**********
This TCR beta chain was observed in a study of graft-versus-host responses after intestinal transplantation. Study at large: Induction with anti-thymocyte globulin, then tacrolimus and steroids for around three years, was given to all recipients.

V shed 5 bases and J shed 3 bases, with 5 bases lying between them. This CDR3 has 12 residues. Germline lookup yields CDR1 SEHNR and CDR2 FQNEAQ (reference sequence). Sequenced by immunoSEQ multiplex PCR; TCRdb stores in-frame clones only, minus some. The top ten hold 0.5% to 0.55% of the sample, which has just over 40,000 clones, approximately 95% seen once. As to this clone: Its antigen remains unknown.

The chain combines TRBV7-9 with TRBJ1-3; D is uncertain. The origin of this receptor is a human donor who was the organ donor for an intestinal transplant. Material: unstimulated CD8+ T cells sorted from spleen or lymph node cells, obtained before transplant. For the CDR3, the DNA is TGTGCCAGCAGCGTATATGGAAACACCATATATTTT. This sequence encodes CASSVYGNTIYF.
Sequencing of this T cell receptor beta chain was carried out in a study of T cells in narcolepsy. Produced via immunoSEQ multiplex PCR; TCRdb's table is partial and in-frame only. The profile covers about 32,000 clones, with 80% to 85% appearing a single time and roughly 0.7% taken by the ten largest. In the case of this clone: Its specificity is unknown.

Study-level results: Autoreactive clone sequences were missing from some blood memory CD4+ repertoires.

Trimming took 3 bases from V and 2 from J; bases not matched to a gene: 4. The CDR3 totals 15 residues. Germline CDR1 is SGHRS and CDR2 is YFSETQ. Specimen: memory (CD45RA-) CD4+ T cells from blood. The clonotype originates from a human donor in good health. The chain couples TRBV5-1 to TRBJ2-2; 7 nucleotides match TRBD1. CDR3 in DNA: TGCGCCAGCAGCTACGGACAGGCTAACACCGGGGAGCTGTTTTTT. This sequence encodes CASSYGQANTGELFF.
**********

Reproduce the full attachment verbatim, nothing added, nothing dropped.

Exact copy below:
This TCR beta chain was observed in a study of graft-versus-host responses after intestinal transplantation. Study at large: Induction with anti-thymocyte globulin, then tacrolimus and steroids for around three years, was given to all recipients.

V shed 5 bases and J shed 3 bases, with 5 bases lying between them. This CDR3 has 12 residues. Germline lookup yields CDR1 SEHNR and CDR2 FQNEAQ (reference sequence). Sequenced by immunoSEQ multiplex PCR; TCRdb stores in-frame clones only, minus some. The top ten hold 0.5% to 0.55% of the sample, which has just over 40,000 clones, approximately 95% seen once. As to this clone: Its antigen remains unknown.

The chain combines TRBV7-9 with TRBJ1-3; D is uncertain. The origin of this receptor is a human donor who was the organ donor for an intestinal transplant. Material: unstimulated CD8+ T cells sorted from spleen or lymph node cells, obtained before transplant. For the CDR3, the DNA is TGTGCCAGCAGCGTATATGGAAACACCATATATTTT. This sequence encodes CASSVYGNTIYF.
Sequencing of this T cell receptor beta chain was carried out in a study of T cells in narcolepsy. Produced via immunoSEQ multiplex PCR; TCRdb's table is partial and in-frame only. The profile covers about 32,000 clones, with 80% to 85% appearing a single time and roughly 0.7% taken by the ten largest. In the case of this clone: Its specificity is unknown.

Study-level results: Autoreactive clone sequences were missing from some blood memory CD4+ repertoires.

Trimming took 3 bases from V and 2 from J; bases not matched to a gene: 4. The CDR3 totals 15 residues. Germline CDR1 is SGHRS and CDR2 is YFSETQ. Specimen: memory (CD45RA-) CD4+ T cells from blood. The clonotype originates from a human donor in good health. The chain couples TRBV5-1 to TRBJ2-2; 7 nucleotides match TRBD1. CDR3 in DNA: TGCGCCAGCAGCTACGGACAGGCTAACACCGGGGAGCTGTTTTTT. This sequence encodes CASSYGQANTGELFF.